Our service is focused on encouraging breastfeeding and improving breastfeeding rates, and I support health visitors to provide a valuable service to mums and babies in our area. Gaining a stage three accreditation means our service is reaching the rigorous standards Unicef sets out, meeting the needs of mothers and spreading knowledge in the community.
To achieve this, I delivered training to more than 40 colleagues on how they can best support the development of the early relationship between mothers and babies, the guidelines for responsive bottle feeding and the latest research. The standard of care delivered by the service was highly praised by Unicef during their assessment. Sue Ashmore, the director of Unicef UK Baby Friendly Initiative, said the knowledge and understanding of our health visitors was excellent – some of the best she’s experienced in the country.
I also took on the training of around 60 children’s centre staff to help them gain stage three Unicef accreditation. This was the first time the two children’s centres had gone through the assessment, and there’s only one other children’s centre in the south west that has the accreditation, so it’s significant that we achieved that. Children’s centres are an excellent vehicle for promoting our message and growing the support in the community because they work closely with families that might not engage so much with health professionals, so to have that two-pronged approach is fantastic.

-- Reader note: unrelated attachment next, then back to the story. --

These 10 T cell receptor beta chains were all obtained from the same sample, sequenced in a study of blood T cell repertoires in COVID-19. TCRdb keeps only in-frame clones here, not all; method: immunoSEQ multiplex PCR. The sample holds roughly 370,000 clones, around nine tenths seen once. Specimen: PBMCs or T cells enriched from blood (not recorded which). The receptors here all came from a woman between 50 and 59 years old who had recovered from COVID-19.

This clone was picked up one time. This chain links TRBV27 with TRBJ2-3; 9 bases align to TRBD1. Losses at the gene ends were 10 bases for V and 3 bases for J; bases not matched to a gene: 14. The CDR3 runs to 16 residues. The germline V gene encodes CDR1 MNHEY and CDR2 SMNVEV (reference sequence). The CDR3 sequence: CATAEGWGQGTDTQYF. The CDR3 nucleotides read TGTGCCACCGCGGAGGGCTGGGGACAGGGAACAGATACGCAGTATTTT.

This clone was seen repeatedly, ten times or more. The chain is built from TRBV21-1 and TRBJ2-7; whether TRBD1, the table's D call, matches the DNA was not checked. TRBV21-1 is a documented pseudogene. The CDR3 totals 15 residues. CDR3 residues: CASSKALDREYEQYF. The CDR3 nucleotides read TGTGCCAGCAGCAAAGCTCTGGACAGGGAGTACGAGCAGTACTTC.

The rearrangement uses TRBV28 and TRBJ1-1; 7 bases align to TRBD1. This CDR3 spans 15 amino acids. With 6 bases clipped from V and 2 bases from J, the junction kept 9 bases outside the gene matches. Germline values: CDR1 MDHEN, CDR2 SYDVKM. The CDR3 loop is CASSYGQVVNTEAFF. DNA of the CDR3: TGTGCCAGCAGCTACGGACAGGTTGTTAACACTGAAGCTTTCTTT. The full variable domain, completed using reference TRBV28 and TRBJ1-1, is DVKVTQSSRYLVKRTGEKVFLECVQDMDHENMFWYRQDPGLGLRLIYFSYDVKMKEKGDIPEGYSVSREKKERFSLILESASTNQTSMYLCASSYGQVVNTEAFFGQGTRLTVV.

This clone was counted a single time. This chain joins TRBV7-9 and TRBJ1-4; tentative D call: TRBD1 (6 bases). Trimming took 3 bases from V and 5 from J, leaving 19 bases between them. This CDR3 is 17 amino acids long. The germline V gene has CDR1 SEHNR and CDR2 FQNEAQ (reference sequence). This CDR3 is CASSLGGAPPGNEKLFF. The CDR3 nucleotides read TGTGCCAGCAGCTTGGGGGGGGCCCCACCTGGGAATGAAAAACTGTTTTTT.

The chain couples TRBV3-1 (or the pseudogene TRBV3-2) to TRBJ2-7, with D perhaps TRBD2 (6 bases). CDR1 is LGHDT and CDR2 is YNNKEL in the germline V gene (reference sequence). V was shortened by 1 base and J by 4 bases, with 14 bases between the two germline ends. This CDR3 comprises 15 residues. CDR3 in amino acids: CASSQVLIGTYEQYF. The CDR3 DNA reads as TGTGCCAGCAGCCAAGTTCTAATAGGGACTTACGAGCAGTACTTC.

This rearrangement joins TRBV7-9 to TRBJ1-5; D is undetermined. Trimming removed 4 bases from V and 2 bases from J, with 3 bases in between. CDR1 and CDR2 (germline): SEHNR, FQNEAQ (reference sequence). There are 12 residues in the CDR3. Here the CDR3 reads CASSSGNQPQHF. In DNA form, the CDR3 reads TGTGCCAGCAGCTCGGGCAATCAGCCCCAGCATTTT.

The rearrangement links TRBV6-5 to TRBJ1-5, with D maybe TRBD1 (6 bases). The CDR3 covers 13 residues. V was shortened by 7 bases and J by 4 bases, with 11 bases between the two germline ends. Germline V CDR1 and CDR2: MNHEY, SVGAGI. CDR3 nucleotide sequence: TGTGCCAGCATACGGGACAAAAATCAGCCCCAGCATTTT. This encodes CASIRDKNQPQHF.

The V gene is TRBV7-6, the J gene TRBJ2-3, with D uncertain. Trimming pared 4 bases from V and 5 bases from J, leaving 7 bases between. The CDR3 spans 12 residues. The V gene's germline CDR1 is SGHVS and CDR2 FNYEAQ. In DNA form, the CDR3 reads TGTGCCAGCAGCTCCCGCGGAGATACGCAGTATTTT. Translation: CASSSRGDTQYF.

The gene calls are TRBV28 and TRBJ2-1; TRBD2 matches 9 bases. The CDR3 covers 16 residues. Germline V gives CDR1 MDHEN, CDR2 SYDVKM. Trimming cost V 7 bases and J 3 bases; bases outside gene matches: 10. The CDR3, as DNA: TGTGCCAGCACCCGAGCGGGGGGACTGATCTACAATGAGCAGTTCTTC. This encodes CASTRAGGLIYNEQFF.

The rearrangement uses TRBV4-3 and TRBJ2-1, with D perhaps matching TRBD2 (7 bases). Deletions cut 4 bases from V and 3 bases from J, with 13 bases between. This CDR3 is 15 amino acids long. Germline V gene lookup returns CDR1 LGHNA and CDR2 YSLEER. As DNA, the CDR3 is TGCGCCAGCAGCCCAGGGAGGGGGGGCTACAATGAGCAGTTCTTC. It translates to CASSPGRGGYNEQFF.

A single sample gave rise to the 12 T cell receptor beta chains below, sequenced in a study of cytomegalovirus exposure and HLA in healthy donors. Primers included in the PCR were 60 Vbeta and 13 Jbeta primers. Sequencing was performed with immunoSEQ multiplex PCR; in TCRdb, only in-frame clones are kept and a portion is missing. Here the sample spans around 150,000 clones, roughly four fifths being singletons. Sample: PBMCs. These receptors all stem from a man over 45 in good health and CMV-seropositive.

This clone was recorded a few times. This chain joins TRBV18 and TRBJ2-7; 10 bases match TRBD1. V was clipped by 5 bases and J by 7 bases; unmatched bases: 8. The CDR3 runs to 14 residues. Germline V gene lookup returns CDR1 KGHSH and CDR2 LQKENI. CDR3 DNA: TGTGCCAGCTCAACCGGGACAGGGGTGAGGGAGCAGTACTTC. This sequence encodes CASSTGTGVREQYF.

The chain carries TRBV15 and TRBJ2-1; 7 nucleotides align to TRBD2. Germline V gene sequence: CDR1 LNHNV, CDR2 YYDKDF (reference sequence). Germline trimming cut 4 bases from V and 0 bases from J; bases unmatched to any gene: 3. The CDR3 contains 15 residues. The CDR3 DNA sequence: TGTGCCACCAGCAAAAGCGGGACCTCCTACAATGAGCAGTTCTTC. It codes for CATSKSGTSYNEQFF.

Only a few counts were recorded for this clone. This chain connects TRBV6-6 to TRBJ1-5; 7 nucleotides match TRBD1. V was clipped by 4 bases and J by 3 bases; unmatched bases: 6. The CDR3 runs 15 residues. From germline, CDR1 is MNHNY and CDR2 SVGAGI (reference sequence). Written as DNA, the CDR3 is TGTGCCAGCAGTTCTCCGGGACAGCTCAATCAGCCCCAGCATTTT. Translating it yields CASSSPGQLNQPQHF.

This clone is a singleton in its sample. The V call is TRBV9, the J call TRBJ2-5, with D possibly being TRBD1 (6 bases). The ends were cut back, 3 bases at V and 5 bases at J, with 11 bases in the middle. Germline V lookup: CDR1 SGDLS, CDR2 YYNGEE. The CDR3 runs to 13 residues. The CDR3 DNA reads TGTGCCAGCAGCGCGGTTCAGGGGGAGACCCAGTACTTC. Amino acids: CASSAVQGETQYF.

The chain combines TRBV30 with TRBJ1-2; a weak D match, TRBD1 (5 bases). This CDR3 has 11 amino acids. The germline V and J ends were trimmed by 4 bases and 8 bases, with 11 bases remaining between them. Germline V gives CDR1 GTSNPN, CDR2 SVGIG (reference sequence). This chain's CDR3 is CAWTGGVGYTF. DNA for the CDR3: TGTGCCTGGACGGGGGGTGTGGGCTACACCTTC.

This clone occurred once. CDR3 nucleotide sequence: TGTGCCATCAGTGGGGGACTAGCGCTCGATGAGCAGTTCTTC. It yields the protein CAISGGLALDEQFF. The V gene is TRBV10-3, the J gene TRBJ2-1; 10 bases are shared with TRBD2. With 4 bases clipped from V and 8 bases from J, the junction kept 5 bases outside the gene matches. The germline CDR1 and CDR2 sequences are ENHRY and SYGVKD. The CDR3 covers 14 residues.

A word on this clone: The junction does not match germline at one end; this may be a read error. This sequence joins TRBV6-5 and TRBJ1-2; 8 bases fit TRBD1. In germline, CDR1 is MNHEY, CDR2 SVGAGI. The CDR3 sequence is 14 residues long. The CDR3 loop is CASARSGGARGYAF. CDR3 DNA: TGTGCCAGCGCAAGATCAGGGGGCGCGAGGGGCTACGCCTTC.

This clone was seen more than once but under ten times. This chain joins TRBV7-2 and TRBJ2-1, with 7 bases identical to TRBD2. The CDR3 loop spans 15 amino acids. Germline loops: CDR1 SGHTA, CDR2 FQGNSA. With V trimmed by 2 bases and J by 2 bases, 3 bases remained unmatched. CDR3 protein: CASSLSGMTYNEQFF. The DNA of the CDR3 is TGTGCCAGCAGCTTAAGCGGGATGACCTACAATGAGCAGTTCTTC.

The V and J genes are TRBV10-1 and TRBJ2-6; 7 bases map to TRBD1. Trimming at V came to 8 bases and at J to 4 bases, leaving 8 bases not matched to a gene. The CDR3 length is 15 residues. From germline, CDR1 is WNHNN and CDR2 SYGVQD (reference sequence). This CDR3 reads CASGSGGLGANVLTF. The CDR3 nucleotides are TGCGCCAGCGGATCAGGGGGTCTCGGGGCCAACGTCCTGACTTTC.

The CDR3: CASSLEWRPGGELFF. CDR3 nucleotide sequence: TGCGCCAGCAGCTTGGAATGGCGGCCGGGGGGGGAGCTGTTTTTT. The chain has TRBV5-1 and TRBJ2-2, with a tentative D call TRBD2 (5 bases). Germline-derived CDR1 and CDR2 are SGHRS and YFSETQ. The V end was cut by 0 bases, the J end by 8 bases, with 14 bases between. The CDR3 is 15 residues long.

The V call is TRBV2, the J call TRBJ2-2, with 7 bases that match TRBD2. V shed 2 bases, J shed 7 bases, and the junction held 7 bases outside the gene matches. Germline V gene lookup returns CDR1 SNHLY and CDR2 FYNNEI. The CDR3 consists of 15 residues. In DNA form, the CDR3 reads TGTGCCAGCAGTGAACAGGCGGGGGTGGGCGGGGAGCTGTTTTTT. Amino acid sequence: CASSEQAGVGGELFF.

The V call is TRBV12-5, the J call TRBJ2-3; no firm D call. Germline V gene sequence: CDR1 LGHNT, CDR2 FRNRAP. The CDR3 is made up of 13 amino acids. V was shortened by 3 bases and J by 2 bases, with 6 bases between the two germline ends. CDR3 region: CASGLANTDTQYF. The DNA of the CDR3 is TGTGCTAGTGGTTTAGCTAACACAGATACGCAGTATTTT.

The next stage of the Unicef BFI accreditation is the gold standard, which means achieving sustainability and commitment from all levels of the service, and we’ve been recommended by Unicef to go for that in the next assessment.
I speak with many mums to get feedback on the support we provide, so I hear first-hand the difference our service makes to their lives. When you hear that the service has enabled mums to continue breastfeeding it’s really wonderful and we know the long-term difference that makes for the baby. It’s not just about food, it’s about delivering love. We’re contributing to the good of society – what could be bigger than that?
Maybe you haven’t had an interview for years; maybe you have suddenly become nervous and want to pull out? Or maybe you feel calm and collected and know you are going to give it your all. Here is our guide for you on our interview do’s and don’ts, aiming to set you up for a brilliant interview.
A happy team delivers better outcomes. Our people director Samantha writes on our blog today about what we’ve done to ensure we have a happy team.
Brian Kinsella is Clinical Lead and Clinical Nurse Continence Specialist in East Staffordshire. Over the last 18 months, Brian and Learning Disability Nurse Steph Brinklow, have been visiting care and assisted living homes together, educating staff about continence issues and helping to change the lives of people they care for.
Much has been written and said about the procurement process which the NHS in Surrey ran back in 2016 to find the best organisation to deliver vital children’s services until 2022. A lot of what has been written is misleading or misinformed, and all of it has lost the key point: a procurement process is meant to be about picking the right provider – a principle we agree with.